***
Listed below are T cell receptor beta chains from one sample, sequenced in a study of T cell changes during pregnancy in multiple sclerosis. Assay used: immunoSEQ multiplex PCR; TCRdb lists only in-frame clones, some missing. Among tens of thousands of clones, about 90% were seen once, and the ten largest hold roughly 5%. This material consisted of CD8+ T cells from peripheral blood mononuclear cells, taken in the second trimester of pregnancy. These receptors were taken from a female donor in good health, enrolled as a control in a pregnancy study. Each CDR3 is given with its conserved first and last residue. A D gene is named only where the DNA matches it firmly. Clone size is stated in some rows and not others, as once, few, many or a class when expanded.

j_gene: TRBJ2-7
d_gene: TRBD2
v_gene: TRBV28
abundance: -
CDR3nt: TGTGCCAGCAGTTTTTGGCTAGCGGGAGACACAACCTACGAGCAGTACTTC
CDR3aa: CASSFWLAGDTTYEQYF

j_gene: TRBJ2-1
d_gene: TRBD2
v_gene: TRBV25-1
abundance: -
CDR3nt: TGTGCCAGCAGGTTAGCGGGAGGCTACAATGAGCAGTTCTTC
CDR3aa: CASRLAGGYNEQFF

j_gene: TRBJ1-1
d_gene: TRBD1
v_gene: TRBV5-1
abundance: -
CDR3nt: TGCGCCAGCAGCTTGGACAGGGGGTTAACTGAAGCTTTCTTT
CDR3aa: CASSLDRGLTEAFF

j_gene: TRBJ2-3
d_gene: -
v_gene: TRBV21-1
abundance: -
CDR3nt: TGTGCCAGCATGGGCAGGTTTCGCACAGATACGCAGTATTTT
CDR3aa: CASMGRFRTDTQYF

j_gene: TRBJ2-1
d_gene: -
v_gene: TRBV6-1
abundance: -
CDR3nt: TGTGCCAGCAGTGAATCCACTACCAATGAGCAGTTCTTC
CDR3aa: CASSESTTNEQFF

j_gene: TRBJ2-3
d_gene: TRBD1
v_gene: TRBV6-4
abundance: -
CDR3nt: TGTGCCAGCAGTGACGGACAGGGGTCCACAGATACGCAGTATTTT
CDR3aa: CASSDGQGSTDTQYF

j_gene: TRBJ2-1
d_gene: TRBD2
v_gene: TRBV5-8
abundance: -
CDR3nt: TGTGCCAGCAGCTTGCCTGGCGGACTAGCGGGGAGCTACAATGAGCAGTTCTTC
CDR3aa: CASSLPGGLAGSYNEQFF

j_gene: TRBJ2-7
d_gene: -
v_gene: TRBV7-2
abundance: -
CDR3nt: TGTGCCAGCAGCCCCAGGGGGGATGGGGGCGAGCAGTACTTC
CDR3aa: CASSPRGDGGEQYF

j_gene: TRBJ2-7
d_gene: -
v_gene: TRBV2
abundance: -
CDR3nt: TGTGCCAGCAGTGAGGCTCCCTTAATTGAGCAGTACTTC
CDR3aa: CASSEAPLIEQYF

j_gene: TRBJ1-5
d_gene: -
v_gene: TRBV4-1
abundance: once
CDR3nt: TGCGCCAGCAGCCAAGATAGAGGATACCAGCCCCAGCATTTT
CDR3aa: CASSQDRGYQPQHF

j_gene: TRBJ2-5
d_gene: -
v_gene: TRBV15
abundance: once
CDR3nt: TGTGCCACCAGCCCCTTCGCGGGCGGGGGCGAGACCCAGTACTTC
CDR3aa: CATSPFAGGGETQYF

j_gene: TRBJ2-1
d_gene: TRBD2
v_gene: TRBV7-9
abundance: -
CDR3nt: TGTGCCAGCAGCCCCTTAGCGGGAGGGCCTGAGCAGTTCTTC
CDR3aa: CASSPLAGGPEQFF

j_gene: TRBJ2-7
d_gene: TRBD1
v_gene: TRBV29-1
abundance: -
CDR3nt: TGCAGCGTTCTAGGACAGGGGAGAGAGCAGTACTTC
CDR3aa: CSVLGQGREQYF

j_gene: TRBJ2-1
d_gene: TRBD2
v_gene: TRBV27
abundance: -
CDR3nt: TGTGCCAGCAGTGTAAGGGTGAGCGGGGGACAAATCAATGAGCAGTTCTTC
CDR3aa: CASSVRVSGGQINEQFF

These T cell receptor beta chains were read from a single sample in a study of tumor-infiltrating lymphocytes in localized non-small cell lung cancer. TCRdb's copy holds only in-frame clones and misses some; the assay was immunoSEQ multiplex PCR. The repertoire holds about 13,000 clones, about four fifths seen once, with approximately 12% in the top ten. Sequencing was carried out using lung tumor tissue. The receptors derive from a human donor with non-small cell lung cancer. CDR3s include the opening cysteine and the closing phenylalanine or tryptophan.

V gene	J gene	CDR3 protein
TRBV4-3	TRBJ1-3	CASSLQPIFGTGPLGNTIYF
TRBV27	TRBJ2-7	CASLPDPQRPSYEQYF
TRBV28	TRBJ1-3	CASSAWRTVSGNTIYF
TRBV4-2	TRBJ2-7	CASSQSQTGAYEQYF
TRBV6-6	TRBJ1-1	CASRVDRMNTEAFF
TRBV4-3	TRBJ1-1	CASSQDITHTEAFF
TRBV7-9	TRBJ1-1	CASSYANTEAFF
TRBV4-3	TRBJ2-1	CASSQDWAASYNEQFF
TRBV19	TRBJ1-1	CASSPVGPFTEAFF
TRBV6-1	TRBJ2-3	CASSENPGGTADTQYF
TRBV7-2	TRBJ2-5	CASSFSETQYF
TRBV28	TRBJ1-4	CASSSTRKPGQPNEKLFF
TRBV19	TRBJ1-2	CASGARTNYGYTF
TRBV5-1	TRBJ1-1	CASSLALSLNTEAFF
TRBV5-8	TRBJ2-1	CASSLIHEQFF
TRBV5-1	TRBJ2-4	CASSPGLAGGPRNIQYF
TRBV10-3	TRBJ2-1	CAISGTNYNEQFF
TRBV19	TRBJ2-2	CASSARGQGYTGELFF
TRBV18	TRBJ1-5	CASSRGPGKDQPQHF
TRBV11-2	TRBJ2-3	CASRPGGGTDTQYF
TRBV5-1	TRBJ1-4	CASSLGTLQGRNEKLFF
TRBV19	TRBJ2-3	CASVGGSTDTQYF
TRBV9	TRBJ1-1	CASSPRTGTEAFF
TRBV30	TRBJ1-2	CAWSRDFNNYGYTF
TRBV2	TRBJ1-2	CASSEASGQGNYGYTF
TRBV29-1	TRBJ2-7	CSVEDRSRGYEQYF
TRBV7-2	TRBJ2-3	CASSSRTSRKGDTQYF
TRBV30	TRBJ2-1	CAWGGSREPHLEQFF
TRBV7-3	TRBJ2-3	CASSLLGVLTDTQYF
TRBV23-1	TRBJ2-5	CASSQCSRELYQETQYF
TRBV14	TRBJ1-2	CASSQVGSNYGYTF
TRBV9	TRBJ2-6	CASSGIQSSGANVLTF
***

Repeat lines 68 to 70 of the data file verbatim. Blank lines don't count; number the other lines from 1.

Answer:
j_gene: TRBJ2-1
d_gene: TRBD2
v_gene: TRBV7-9